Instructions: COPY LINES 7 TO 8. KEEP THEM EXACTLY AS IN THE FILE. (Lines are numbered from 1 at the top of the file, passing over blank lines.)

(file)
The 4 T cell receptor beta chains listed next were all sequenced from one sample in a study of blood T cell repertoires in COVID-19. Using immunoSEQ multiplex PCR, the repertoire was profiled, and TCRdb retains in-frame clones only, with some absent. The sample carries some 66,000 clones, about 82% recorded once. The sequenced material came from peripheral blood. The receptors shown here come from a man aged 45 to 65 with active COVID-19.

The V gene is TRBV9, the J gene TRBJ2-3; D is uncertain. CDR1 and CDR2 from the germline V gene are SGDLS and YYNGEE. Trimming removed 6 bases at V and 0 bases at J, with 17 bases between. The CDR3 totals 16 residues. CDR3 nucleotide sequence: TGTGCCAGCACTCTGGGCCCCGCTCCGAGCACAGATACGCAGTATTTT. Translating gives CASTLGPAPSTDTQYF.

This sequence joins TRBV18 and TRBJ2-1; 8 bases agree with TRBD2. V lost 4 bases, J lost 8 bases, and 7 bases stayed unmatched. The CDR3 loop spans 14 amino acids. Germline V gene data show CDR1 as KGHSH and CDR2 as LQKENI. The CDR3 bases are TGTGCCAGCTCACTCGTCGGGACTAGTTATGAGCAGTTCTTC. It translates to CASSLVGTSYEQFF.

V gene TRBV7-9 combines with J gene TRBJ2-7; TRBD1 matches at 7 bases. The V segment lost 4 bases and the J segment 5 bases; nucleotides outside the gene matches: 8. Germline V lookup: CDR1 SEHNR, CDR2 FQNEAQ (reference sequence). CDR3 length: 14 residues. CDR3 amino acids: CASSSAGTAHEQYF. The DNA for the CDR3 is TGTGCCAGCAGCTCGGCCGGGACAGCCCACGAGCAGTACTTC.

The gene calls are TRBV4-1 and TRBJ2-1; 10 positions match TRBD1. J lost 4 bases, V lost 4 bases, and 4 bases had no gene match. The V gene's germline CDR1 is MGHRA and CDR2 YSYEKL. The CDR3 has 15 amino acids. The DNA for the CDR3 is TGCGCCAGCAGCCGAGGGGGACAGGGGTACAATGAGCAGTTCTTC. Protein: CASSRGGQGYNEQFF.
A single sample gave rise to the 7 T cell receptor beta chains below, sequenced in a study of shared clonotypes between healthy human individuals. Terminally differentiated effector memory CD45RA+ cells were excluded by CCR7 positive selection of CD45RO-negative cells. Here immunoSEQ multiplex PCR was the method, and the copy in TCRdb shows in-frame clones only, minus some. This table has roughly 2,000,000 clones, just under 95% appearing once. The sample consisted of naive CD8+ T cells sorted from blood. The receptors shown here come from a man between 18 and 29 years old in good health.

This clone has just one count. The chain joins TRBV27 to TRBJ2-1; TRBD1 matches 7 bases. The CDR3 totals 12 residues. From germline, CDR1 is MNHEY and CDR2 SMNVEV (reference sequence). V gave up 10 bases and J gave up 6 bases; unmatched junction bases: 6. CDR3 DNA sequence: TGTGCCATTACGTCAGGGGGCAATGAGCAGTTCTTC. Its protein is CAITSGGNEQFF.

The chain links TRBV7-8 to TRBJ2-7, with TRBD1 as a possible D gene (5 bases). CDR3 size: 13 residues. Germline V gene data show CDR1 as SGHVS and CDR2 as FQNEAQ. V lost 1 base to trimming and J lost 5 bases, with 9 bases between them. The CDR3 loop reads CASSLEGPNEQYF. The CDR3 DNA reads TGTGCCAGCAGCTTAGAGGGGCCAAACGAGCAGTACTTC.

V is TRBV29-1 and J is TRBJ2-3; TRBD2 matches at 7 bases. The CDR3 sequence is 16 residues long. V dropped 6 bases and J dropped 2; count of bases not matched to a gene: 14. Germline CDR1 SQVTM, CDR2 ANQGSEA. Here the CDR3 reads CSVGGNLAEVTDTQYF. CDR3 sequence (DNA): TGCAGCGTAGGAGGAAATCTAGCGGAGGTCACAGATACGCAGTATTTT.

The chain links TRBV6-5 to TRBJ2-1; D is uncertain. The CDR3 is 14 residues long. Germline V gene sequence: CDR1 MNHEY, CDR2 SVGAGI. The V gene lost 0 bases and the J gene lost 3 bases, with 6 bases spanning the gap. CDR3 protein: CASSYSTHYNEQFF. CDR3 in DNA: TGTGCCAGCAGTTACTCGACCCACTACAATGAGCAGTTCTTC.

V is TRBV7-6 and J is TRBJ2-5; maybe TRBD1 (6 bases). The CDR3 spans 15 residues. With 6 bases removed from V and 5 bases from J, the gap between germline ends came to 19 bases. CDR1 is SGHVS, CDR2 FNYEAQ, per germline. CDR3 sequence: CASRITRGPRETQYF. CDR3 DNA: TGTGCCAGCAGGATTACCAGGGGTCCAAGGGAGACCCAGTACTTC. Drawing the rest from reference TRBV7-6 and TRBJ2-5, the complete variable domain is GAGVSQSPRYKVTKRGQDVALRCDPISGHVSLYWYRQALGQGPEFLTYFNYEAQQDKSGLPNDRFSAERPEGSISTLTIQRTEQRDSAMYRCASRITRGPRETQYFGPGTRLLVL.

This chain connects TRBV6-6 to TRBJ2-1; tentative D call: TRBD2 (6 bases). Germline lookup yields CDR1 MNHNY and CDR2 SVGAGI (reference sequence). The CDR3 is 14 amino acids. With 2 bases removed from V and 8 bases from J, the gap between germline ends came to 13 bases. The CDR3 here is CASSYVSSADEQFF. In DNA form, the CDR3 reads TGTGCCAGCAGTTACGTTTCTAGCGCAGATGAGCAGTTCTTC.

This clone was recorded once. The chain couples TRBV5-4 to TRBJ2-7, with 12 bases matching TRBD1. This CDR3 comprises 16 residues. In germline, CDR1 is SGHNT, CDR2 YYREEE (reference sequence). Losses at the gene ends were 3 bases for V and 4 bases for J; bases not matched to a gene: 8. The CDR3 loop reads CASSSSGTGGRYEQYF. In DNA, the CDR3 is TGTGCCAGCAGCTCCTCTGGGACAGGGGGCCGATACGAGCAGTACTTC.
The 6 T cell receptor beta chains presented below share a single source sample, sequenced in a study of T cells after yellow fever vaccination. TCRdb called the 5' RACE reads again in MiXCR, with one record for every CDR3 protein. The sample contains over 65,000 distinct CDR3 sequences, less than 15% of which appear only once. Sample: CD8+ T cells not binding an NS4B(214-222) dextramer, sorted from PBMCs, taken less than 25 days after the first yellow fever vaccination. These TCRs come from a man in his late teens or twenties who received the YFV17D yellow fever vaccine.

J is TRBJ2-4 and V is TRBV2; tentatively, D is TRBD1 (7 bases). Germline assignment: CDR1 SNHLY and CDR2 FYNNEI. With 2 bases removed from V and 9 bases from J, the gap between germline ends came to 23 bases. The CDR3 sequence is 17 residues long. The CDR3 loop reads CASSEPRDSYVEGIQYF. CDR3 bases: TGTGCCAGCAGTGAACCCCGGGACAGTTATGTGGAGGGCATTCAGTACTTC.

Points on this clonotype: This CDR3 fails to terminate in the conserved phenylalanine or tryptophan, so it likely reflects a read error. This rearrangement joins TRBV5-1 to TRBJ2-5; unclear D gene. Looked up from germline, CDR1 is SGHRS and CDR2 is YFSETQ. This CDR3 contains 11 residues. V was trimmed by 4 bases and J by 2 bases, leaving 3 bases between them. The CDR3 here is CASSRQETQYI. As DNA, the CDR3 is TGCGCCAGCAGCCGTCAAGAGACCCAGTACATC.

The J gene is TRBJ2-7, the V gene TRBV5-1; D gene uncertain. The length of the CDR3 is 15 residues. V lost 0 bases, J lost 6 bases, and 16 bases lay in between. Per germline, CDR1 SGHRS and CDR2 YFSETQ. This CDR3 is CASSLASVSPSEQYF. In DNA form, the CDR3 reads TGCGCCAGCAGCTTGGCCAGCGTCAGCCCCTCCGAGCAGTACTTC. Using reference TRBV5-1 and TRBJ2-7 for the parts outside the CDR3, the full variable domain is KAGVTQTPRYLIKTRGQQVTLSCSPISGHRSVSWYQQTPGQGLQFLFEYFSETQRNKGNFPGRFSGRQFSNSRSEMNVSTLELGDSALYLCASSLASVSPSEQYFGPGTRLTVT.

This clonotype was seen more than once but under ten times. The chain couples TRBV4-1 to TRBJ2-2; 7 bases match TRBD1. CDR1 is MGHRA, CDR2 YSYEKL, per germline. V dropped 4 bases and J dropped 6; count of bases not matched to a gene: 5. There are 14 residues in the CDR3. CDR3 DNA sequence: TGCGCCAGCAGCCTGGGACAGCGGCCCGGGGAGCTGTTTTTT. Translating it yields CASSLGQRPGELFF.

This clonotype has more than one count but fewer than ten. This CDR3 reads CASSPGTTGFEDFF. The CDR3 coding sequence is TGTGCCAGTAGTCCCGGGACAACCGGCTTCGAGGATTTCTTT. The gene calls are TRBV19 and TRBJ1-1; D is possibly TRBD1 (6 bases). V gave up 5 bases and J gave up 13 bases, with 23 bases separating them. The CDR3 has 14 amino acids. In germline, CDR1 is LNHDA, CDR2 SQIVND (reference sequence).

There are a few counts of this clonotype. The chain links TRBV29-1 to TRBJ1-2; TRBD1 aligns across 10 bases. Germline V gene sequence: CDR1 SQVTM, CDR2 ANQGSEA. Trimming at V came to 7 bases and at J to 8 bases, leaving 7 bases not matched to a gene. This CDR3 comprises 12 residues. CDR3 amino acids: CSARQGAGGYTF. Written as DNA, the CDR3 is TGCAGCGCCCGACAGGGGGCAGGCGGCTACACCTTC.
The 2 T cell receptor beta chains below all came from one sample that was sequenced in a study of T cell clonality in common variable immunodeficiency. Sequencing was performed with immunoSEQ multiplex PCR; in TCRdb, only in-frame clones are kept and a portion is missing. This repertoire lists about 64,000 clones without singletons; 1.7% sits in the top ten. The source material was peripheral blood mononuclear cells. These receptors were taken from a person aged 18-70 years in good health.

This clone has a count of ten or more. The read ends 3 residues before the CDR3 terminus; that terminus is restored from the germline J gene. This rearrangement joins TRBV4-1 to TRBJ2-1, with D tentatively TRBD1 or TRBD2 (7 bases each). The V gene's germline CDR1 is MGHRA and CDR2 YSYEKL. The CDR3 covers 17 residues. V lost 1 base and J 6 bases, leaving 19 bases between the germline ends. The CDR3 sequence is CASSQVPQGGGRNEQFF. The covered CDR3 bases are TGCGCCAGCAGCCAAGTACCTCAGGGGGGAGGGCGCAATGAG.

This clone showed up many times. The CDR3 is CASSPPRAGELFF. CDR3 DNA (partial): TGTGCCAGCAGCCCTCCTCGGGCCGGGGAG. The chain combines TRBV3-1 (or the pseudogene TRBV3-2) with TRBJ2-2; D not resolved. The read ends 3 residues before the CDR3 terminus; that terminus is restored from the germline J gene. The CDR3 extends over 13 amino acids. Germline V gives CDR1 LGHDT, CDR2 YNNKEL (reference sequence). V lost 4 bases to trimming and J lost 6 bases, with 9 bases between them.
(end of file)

This clone has just one count. The chain joins TRBV27 to TRBJ2-1; TRBD1 matches 7 bases. The CDR3 totals 12 residues. From germline, CDR1 is MNHEY and CDR2 SMNVEV (reference sequence). V gave up 10 bases and J gave up 6 bases; unmatched junction bases: 6. CDR3 DNA sequence: TGTGCCATTACGTCAGGGGGCAATGAGCAGTTCTTC. Its protein is CAITSGGNEQFF.

The chain links TRBV7-8 to TRBJ2-7, with TRBD1 as a possible D gene (5 bases). CDR3 size: 13 residues. Germline V gene data show CDR1 as SGHVS and CDR2 as FQNEAQ. V lost 1 base to trimming and J lost 5 bases, with 9 bases between them. The CDR3 loop reads CASSLEGPNEQYF. The CDR3 DNA reads TGTGCCAGCAGCTTAGAGGGGCCAAACGAGCAGTACTTC.